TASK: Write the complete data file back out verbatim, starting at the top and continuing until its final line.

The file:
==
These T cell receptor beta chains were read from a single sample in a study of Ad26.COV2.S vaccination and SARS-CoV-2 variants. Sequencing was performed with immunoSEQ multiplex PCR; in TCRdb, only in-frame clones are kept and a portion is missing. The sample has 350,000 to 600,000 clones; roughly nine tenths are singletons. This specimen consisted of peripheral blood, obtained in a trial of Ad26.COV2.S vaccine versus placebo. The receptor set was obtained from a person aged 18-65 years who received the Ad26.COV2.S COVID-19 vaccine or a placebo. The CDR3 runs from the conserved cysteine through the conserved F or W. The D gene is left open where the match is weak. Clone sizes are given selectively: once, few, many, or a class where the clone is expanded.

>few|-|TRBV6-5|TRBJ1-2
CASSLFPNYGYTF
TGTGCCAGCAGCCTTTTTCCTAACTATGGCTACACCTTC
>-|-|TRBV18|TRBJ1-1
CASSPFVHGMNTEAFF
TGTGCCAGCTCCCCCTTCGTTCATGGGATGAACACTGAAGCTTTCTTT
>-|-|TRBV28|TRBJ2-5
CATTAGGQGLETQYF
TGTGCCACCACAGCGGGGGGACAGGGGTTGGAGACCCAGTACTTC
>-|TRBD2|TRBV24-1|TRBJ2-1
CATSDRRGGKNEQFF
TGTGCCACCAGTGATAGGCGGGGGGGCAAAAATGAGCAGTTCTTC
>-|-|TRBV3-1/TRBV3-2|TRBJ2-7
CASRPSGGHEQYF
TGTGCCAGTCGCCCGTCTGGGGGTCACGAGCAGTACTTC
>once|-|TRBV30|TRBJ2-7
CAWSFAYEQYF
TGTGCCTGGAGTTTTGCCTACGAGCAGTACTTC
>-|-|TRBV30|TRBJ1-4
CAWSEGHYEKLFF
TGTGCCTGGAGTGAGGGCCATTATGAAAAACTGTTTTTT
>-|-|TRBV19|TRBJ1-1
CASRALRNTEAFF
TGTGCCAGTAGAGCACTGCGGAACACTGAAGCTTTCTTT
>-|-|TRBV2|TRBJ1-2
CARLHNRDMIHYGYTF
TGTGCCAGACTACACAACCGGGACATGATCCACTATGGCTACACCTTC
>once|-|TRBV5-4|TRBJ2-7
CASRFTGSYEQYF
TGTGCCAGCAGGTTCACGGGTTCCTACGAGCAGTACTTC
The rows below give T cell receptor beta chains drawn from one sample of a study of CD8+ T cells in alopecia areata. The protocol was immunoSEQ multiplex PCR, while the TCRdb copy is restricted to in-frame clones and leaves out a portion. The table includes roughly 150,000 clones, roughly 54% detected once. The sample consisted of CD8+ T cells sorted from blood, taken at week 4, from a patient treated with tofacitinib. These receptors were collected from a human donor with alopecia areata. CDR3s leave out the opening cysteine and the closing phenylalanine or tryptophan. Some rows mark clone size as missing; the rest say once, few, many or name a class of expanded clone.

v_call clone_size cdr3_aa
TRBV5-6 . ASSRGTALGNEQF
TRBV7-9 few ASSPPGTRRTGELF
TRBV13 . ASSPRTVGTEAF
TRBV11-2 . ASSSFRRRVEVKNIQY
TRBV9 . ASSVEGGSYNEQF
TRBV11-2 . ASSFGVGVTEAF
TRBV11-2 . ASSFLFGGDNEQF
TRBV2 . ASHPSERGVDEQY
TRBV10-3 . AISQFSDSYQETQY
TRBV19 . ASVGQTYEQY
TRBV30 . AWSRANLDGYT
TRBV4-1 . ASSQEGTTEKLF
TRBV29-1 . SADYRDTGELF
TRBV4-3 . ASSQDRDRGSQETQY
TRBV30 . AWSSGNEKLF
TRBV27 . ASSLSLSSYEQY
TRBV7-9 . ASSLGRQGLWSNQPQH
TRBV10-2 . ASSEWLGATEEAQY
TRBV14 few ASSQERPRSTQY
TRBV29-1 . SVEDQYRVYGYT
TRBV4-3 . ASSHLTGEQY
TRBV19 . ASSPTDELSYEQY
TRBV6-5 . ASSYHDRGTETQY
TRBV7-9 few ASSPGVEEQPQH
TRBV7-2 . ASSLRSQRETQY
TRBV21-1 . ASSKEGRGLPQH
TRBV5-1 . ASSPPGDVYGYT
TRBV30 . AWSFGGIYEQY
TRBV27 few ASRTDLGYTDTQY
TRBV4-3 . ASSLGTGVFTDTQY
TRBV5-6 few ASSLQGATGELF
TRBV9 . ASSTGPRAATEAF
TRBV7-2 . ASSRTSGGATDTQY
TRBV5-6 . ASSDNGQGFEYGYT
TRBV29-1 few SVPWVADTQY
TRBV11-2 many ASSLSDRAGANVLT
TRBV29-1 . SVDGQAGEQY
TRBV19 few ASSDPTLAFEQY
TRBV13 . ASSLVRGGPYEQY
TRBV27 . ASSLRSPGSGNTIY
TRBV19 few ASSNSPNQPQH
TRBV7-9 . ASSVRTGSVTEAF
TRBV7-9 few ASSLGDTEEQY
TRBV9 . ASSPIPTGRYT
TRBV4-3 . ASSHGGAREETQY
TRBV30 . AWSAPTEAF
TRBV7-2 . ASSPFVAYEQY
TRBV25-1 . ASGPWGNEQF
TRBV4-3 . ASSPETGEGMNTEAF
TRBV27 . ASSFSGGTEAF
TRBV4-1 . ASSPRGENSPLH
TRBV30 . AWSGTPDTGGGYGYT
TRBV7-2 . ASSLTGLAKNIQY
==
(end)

These T cell receptor beta chains were read from a single sample in a study of Ad26.COV2.S vaccination and SARS-CoV-2 variants. Sequencing was performed with immunoSEQ multiplex PCR; in TCRdb, only in-frame clones are kept and a portion is missing. The sample has 350,000 to 600,000 clones; roughly nine tenths are singletons. This specimen consisted of peripheral blood, obtained in a trial of Ad26.COV2.S vaccine versus placebo. The receptor set was obtained from a person aged 18-65 years who received the Ad26.COV2.S COVID-19 vaccine or a placebo. The CDR3 runs from the conserved cysteine through the conserved F or W. The D gene is left open where the match is weak. Clone sizes are given selectively: once, few, many, or a class where the clone is expanded.

>few|-|TRBV6-5|TRBJ1-2
CASSLFPNYGYTF
TGTGCCAGCAGCCTTTTTCCTAACTATGGCTACACCTTC
>-|-|TRBV18|TRBJ1-1
CASSPFVHGMNTEAFF
TGTGCCAGCTCCCCCTTCGTTCATGGGATGAACACTGAAGCTTTCTTT
>-|-|TRBV28|TRBJ2-5
CATTAGGQGLETQYF
TGTGCCACCACAGCGGGGGGACAGGGGTTGGAGACCCAGTACTTC
>-|TRBD2|TRBV24-1|TRBJ2-1
CATSDRRGGKNEQFF
TGTGCCACCAGTGATAGGCGGGGGGGCAAAAATGAGCAGTTCTTC
>-|-|TRBV3-1/TRBV3-2|TRBJ2-7
CASRPSGGHEQYF
TGTGCCAGTCGCCCGTCTGGGGGTCACGAGCAGTACTTC
>once|-|TRBV30|TRBJ2-7
CAWSFAYEQYF
TGTGCCTGGAGTTTTGCCTACGAGCAGTACTTC
>-|-|TRBV30|TRBJ1-4
CAWSEGHYEKLFF
TGTGCCTGGAGTGAGGGCCATTATGAAAAACTGTTTTTT
>-|-|TRBV19|TRBJ1-1
CASRALRNTEAFF
TGTGCCAGTAGAGCACTGCGGAACACTGAAGCTTTCTTT
>-|-|TRBV2|TRBJ1-2
CARLHNRDMIHYGYTF
TGTGCCAGACTACACAACCGGGACATGATCCACTATGGCTACACCTTC
>once|-|TRBV5-4|TRBJ2-7
CASRFTGSYEQYF
TGTGCCAGCAGGTTCACGGGTTCCTACGAGCAGTACTTC
The rows below give T cell receptor beta chains drawn from one sample of a study of CD8+ T cells in alopecia areata. The protocol was immunoSEQ multiplex PCR, while the TCRdb copy is restricted to in-frame clones and leaves out a portion. The table includes roughly 150,000 clones, roughly 54% detected once. The sample consisted of CD8+ T cells sorted from blood, taken at week 4, from a patient treated with tofacitinib. These receptors were collected from a human donor with alopecia areata. CDR3s leave out the opening cysteine and the closing phenylalanine or tryptophan. Some rows mark clone size as missing; the rest say once, few, many or name a class of expanded clone.

v_call clone_size cdr3_aa
TRBV5-6 . ASSRGTALGNEQF
TRBV7-9 few ASSPPGTRRTGELF
TRBV13 . ASSPRTVGTEAF
TRBV11-2 . ASSSFRRRVEVKNIQY
TRBV9 . ASSVEGGSYNEQF
TRBV11-2 . ASSFGVGVTEAF
TRBV11-2 . ASSFLFGGDNEQF
TRBV2 . ASHPSERGVDEQY
TRBV10-3 . AISQFSDSYQETQY
TRBV19 . ASVGQTYEQY
TRBV30 . AWSRANLDGYT
TRBV4-1 . ASSQEGTTEKLF
TRBV29-1 . SADYRDTGELF
TRBV4-3 . ASSQDRDRGSQETQY
TRBV30 . AWSSGNEKLF
TRBV27 . ASSLSLSSYEQY
TRBV7-9 . ASSLGRQGLWSNQPQH
TRBV10-2 . ASSEWLGATEEAQY
TRBV14 few ASSQERPRSTQY
TRBV29-1 . SVEDQYRVYGYT
TRBV4-3 . ASSHLTGEQY
TRBV19 . ASSPTDELSYEQY
TRBV6-5 . ASSYHDRGTETQY
TRBV7-9 few ASSPGVEEQPQH
TRBV7-2 . ASSLRSQRETQY
TRBV21-1 . ASSKEGRGLPQH
TRBV5-1 . ASSPPGDVYGYT
TRBV30 . AWSFGGIYEQY
TRBV27 few ASRTDLGYTDTQY
TRBV4-3 . ASSLGTGVFTDTQY
TRBV5-6 few ASSLQGATGELF
TRBV9 . ASSTGPRAATEAF
TRBV7-2 . ASSRTSGGATDTQY
TRBV5-6 . ASSDNGQGFEYGYT
TRBV29-1 few SVPWVADTQY
TRBV11-2 many ASSLSDRAGANVLT
TRBV29-1 . SVDGQAGEQY
TRBV19 few ASSDPTLAFEQY
TRBV13 . ASSLVRGGPYEQY
TRBV27 . ASSLRSPGSGNTIY
TRBV19 few ASSNSPNQPQH
TRBV7-9 . ASSVRTGSVTEAF
TRBV7-9 few ASSLGDTEEQY
TRBV9 . ASSPIPTGRYT
TRBV4-3 . ASSHGGAREETQY
TRBV30 . AWSAPTEAF
TRBV7-2 . ASSPFVAYEQY
TRBV25-1 . ASGPWGNEQF
TRBV4-3 . ASSPETGEGMNTEAF
TRBV27 . ASSFSGGTEAF
TRBV4-1 . ASSPRGENSPLH
TRBV30 . AWSGTPDTGGGYGYT
TRBV7-2 . ASSLTGLAKNIQY